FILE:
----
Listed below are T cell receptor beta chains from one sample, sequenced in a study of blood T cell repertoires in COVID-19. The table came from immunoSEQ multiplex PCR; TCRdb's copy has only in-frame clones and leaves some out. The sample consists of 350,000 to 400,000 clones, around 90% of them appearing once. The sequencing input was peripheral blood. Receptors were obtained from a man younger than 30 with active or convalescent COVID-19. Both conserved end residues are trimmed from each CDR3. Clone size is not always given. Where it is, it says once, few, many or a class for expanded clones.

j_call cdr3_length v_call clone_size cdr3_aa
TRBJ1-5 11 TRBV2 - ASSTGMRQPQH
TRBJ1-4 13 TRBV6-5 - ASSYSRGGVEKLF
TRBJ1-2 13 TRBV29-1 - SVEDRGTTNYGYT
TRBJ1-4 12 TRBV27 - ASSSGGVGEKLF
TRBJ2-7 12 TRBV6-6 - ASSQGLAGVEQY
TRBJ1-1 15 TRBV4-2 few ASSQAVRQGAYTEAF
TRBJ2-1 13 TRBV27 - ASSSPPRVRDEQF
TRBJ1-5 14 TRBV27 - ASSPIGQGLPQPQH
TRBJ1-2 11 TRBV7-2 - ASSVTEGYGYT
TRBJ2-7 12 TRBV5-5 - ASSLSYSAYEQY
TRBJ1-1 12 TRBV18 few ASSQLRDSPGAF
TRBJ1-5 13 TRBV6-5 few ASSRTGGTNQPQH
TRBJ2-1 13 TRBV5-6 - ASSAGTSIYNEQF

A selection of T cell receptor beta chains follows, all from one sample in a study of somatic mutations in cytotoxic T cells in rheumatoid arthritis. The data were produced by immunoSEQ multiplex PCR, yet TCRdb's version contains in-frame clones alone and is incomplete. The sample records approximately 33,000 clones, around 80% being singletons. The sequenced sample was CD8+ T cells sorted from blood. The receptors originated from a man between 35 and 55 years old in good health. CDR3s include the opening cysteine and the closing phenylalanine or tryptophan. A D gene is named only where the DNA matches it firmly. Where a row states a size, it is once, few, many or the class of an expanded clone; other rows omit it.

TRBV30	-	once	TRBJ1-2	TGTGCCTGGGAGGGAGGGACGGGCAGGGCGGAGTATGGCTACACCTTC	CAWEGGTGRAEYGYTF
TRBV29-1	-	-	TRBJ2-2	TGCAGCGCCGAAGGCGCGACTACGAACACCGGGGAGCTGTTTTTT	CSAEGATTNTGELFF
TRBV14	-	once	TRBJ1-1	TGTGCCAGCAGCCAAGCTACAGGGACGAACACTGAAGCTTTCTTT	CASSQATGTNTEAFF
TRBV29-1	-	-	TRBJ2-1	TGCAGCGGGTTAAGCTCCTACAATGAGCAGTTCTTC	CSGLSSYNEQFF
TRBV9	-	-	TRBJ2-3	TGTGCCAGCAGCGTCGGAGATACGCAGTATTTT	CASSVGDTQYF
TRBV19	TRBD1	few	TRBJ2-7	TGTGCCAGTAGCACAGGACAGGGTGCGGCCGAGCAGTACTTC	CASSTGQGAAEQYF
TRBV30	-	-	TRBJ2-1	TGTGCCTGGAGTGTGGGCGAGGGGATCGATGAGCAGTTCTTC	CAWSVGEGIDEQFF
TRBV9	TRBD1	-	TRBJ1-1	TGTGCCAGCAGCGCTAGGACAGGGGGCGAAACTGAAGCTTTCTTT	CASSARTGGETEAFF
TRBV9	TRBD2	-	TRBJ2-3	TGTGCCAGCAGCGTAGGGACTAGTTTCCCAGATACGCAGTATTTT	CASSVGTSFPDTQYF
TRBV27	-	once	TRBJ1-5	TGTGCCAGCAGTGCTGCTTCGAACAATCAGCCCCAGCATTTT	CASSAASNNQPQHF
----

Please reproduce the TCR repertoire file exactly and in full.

Listed below are T cell receptor beta chains from one sample, sequenced in a study of blood T cell repertoires in COVID-19. The table came from immunoSEQ multiplex PCR; TCRdb's copy has only in-frame clones and leaves some out. The sample consists of 350,000 to 400,000 clones, around 90% of them appearing once. The sequencing input was peripheral blood. Receptors were obtained from a man younger than 30 with active or convalescent COVID-19. Both conserved end residues are trimmed from each CDR3. Clone size is not always given. Where it is, it says once, few, many or a class for expanded clones.

j_call cdr3_length v_call clone_size cdr3_aa
TRBJ1-5 11 TRBV2 - ASSTGMRQPQH
TRBJ1-4 13 TRBV6-5 - ASSYSRGGVEKLF
TRBJ1-2 13 TRBV29-1 - SVEDRGTTNYGYT
TRBJ1-4 12 TRBV27 - ASSSGGVGEKLF
TRBJ2-7 12 TRBV6-6 - ASSQGLAGVEQY
TRBJ1-1 15 TRBV4-2 few ASSQAVRQGAYTEAF
TRBJ2-1 13 TRBV27 - ASSSPPRVRDEQF
TRBJ1-5 14 TRBV27 - ASSPIGQGLPQPQH
TRBJ1-2 11 TRBV7-2 - ASSVTEGYGYT
TRBJ2-7 12 TRBV5-5 - ASSLSYSAYEQY
TRBJ1-1 12 TRBV18 few ASSQLRDSPGAF
TRBJ1-5 13 TRBV6-5 few ASSRTGGTNQPQH
TRBJ2-1 13 TRBV5-6 - ASSAGTSIYNEQF

A selection of T cell receptor beta chains follows, all from one sample in a study of somatic mutations in cytotoxic T cells in rheumatoid arthritis. The data were produced by immunoSEQ multiplex PCR, yet TCRdb's version contains in-frame clones alone and is incomplete. The sample records approximately 33,000 clones, around 80% being singletons. The sequenced sample was CD8+ T cells sorted from blood. The receptors originated from a man between 35 and 55 years old in good health. CDR3s include the opening cysteine and the closing phenylalanine or tryptophan. A D gene is named only where the DNA matches it firmly. Where a row states a size, it is once, few, many or the class of an expanded clone; other rows omit it.

TRBV30	-	once	TRBJ1-2	TGTGCCTGGGAGGGAGGGACGGGCAGGGCGGAGTATGGCTACACCTTC	CAWEGGTGRAEYGYTF
TRBV29-1	-	-	TRBJ2-2	TGCAGCGCCGAAGGCGCGACTACGAACACCGGGGAGCTGTTTTTT	CSAEGATTNTGELFF
TRBV14	-	once	TRBJ1-1	TGTGCCAGCAGCCAAGCTACAGGGACGAACACTGAAGCTTTCTTT	CASSQATGTNTEAFF
TRBV29-1	-	-	TRBJ2-1	TGCAGCGGGTTAAGCTCCTACAATGAGCAGTTCTTC	CSGLSSYNEQFF
TRBV9	-	-	TRBJ2-3	TGTGCCAGCAGCGTCGGAGATACGCAGTATTTT	CASSVGDTQYF
TRBV19	TRBD1	few	TRBJ2-7	TGTGCCAGTAGCACAGGACAGGGTGCGGCCGAGCAGTACTTC	CASSTGQGAAEQYF
TRBV30	-	-	TRBJ2-1	TGTGCCTGGAGTGTGGGCGAGGGGATCGATGAGCAGTTCTTC	CAWSVGEGIDEQFF
TRBV9	TRBD1	-	TRBJ1-1	TGTGCCAGCAGCGCTAGGACAGGGGGCGAAACTGAAGCTTTCTTT	CASSARTGGETEAFF
TRBV9	TRBD2	-	TRBJ2-3	TGTGCCAGCAGCGTAGGGACTAGTTTCCCAGATACGCAGTATTTT	CASSVGTSFPDTQYF
TRBV27	-	once	TRBJ1-5	TGTGCCAGCAGTGCTGCTTCGAACAATCAGCCCCAGCATTTT	CASSAASNNQPQHF